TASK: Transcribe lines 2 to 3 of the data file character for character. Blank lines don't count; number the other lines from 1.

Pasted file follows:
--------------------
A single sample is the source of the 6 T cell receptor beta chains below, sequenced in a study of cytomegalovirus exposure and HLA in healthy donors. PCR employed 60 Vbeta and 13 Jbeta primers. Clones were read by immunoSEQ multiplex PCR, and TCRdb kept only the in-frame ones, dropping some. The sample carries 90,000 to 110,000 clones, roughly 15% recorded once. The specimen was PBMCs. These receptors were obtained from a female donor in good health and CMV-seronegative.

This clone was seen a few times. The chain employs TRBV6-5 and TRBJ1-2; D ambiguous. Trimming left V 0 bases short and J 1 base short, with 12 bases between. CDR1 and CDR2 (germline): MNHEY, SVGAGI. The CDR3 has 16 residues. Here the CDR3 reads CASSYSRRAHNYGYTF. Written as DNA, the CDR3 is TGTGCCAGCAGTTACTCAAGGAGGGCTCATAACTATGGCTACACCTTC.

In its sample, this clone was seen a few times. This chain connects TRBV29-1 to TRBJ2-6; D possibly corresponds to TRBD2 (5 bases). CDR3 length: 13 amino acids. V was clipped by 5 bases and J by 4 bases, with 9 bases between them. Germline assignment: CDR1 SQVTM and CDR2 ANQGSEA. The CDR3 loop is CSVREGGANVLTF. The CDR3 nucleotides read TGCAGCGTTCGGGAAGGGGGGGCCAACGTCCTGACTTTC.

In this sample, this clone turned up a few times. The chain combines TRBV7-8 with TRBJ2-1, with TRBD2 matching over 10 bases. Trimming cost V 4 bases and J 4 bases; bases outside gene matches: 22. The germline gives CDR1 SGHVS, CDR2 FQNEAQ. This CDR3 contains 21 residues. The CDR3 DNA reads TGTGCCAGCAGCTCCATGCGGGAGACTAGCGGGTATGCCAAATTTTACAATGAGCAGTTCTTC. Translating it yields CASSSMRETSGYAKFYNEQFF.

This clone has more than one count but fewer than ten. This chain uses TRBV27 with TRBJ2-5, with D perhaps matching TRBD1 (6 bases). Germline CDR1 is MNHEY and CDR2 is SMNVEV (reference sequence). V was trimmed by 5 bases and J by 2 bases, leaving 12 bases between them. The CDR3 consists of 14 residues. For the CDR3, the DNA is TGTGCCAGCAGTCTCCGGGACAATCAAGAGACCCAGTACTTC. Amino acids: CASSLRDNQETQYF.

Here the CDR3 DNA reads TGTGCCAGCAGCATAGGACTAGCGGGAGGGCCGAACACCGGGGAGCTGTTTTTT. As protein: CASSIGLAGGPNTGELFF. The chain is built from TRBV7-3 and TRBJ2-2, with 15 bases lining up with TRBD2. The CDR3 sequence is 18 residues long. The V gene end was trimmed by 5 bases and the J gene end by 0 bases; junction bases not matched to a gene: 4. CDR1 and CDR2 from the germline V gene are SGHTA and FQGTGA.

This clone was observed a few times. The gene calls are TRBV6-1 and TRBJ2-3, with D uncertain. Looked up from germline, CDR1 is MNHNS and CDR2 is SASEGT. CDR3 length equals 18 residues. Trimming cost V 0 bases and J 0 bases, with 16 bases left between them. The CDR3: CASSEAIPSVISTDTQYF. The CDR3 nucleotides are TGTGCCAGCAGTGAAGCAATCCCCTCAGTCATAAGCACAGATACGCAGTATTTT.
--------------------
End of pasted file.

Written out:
This clone was seen a few times. The chain employs TRBV6-5 and TRBJ1-2; D ambiguous. Trimming left V 0 bases short and J 1 base short, with 12 bases between. CDR1 and CDR2 (germline): MNHEY, SVGAGI. The CDR3 has 16 residues. Here the CDR3 reads CASSYSRRAHNYGYTF. Written as DNA, the CDR3 is TGTGCCAGCAGTTACTCAAGGAGGGCTCATAACTATGGCTACACCTTC.

In its sample, this clone was seen a few times. This chain connects TRBV29-1 to TRBJ2-6; D possibly corresponds to TRBD2 (5 bases). CDR3 length: 13 amino acids. V was clipped by 5 bases and J by 4 bases, with 9 bases between them. Germline assignment: CDR1 SQVTM and CDR2 ANQGSEA. The CDR3 loop is CSVREGGANVLTF. The CDR3 nucleotides read TGCAGCGTTCGGGAAGGGGGGGCCAACGTCCTGACTTTC.